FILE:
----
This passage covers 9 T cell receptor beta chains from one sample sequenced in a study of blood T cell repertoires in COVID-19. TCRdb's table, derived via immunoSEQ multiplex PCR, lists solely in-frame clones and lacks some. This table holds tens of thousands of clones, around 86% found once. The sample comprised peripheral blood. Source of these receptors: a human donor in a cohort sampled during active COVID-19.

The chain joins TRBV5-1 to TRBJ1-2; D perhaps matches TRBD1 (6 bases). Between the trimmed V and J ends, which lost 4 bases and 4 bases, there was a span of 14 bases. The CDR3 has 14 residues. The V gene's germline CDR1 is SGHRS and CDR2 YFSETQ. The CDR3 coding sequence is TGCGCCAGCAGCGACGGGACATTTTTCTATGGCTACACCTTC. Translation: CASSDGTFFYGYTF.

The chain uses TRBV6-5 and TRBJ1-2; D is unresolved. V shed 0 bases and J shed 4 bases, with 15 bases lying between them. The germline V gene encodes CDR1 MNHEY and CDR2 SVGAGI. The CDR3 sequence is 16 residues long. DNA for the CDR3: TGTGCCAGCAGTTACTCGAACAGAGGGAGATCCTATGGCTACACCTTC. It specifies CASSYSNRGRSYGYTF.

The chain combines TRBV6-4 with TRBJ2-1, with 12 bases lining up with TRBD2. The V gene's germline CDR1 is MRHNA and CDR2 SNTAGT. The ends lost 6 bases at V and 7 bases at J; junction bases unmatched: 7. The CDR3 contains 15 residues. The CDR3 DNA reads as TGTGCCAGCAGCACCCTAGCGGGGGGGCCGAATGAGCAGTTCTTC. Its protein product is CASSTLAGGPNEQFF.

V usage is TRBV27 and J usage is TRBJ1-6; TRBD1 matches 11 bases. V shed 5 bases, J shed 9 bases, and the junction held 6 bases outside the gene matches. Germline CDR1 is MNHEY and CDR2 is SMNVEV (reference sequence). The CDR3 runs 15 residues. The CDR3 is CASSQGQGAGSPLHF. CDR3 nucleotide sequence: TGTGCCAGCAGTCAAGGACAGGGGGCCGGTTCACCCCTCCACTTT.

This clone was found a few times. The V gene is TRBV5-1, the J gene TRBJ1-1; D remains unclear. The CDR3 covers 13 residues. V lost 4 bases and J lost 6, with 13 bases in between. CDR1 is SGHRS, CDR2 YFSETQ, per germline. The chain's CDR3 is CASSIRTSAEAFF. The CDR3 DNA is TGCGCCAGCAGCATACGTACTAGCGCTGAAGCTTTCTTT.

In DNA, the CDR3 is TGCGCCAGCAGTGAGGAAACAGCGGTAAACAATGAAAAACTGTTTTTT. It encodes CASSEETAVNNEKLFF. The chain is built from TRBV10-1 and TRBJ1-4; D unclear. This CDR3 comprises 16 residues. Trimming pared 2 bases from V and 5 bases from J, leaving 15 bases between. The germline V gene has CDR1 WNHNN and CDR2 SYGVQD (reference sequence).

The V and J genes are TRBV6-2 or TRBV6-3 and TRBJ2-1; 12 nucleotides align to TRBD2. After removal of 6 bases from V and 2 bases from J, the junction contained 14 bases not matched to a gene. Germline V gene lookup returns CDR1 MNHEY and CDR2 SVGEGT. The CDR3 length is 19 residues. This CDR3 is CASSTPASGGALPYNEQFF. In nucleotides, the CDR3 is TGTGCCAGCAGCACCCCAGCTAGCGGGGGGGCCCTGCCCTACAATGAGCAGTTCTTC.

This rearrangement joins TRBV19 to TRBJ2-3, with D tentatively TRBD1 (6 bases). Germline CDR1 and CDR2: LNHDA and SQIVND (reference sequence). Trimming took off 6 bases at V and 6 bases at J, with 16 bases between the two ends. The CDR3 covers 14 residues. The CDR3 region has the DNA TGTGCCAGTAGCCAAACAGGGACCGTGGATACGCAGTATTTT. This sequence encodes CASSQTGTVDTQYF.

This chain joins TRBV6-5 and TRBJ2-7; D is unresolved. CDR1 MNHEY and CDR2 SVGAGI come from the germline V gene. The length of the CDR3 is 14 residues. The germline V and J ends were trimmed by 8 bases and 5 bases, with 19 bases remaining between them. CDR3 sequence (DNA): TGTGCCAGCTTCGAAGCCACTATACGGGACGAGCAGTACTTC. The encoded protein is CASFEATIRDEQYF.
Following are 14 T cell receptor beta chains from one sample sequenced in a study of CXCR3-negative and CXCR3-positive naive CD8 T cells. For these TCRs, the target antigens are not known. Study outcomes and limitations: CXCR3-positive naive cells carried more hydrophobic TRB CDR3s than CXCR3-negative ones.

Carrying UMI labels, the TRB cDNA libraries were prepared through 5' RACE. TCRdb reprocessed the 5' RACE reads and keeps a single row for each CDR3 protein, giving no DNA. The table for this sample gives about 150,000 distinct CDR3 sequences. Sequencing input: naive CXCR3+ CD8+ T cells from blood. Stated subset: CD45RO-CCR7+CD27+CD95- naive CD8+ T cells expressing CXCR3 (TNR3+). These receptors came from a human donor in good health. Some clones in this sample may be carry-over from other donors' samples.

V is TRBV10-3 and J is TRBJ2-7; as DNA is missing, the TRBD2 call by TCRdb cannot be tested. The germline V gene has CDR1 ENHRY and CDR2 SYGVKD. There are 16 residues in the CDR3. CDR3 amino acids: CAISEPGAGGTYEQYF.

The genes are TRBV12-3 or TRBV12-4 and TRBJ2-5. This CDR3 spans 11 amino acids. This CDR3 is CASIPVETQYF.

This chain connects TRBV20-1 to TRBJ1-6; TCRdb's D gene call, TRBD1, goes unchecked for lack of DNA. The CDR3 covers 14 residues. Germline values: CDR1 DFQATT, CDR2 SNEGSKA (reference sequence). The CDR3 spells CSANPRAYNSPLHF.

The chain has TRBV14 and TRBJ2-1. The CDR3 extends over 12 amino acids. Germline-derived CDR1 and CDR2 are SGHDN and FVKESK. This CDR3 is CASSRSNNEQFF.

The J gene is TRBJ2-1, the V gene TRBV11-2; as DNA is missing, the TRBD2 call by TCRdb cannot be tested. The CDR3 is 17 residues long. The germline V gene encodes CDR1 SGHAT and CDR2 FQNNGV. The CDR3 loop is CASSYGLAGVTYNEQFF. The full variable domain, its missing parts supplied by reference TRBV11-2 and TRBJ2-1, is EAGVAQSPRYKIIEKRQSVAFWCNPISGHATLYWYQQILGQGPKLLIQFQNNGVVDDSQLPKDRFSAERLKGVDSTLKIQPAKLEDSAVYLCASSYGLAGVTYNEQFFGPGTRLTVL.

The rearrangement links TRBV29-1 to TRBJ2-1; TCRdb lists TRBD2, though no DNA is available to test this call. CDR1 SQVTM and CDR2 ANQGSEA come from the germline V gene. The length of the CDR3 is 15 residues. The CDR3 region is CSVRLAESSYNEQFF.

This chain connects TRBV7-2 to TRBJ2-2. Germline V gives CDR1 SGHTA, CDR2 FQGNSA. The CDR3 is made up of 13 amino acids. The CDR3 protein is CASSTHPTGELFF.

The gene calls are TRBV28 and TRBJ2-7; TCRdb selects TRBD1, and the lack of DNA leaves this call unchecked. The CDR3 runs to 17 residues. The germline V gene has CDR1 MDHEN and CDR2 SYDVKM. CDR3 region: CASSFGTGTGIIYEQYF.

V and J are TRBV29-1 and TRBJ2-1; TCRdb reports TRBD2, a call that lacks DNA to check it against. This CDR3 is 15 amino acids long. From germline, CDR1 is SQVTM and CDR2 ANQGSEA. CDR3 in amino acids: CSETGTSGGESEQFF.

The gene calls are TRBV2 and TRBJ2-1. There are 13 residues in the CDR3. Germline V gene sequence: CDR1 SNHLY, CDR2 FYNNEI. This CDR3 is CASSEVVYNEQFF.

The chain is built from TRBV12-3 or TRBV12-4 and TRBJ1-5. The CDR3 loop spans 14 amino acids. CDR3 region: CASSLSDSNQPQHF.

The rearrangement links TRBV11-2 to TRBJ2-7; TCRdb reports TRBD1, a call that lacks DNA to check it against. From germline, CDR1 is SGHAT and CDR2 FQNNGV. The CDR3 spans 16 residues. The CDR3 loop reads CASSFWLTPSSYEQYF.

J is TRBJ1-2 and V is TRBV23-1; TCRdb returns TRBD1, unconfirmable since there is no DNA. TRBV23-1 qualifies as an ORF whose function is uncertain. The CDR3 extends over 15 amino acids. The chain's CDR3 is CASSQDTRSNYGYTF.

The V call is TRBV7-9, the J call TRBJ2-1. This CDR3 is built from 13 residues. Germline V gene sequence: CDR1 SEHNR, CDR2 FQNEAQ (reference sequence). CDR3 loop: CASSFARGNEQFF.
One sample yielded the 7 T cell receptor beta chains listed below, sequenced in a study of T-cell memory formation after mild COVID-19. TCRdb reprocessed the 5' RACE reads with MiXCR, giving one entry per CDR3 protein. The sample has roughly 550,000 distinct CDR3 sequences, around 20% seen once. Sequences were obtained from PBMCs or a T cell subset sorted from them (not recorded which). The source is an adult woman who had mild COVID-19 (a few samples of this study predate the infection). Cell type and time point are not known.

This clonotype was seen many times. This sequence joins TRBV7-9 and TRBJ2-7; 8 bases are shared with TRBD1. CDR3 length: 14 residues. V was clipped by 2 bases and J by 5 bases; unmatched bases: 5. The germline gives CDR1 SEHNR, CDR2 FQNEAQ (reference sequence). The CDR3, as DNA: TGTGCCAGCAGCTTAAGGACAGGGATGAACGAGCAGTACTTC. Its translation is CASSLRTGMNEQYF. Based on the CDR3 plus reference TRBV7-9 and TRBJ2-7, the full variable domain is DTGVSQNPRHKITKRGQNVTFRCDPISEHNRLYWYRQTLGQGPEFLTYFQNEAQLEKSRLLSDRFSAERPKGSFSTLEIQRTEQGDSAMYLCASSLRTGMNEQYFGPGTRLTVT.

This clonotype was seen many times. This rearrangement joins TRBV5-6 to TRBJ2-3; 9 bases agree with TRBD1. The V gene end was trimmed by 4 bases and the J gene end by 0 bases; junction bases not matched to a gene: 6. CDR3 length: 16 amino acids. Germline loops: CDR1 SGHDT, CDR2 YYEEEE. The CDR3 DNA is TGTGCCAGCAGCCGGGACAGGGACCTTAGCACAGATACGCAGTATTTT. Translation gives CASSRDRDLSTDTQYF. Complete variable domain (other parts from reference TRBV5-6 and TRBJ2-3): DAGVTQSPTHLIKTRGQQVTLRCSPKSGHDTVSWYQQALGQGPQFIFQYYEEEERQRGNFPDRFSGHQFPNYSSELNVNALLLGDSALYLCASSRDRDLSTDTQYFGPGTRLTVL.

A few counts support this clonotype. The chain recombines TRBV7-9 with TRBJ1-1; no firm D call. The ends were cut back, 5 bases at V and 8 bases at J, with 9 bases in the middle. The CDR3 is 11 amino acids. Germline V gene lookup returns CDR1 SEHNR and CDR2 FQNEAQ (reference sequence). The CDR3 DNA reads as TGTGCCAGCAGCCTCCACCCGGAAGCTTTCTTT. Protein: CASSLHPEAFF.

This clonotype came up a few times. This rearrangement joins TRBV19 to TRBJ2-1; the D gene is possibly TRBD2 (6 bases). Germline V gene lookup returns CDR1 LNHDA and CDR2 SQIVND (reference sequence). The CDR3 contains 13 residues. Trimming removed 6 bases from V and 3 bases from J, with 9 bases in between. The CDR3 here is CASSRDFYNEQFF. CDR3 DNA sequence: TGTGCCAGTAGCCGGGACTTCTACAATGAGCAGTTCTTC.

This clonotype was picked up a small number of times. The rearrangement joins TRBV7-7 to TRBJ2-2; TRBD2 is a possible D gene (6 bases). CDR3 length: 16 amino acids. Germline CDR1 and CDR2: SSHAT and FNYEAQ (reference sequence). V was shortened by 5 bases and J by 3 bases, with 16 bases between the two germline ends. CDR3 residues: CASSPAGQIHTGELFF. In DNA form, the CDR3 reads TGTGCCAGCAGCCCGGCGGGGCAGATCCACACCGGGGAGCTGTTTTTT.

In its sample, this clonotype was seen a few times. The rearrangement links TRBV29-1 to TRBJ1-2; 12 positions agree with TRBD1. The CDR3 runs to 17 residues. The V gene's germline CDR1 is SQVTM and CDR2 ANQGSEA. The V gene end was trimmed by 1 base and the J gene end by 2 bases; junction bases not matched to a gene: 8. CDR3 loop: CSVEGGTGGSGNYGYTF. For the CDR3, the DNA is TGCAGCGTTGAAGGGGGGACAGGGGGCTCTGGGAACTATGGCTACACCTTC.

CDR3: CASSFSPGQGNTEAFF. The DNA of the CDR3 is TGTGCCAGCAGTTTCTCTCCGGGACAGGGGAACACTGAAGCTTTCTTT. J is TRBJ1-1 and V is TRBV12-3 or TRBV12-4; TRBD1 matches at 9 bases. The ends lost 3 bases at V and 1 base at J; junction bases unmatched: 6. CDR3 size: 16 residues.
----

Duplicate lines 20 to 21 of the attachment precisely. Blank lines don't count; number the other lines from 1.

The gene calls are TRBV28 and TRBJ2-7; TCRdb selects TRBD1, and the lack of DNA leaves this call unchecked. The CDR3 runs to 17 residues. The germline V gene has CDR1 MDHEN and CDR2 SYDVKM. CDR3 region: CASSFGTGTGIIYEQYF.

V and J are TRBV29-1 and TRBJ2-1; TCRdb reports TRBD2, a call that lacks DNA to check it against. This CDR3 is 15 amino acids long. From germline, CDR1 is SQVTM and CDR2 ANQGSEA. CDR3 in amino acids: CSETGTSGGESEQFF.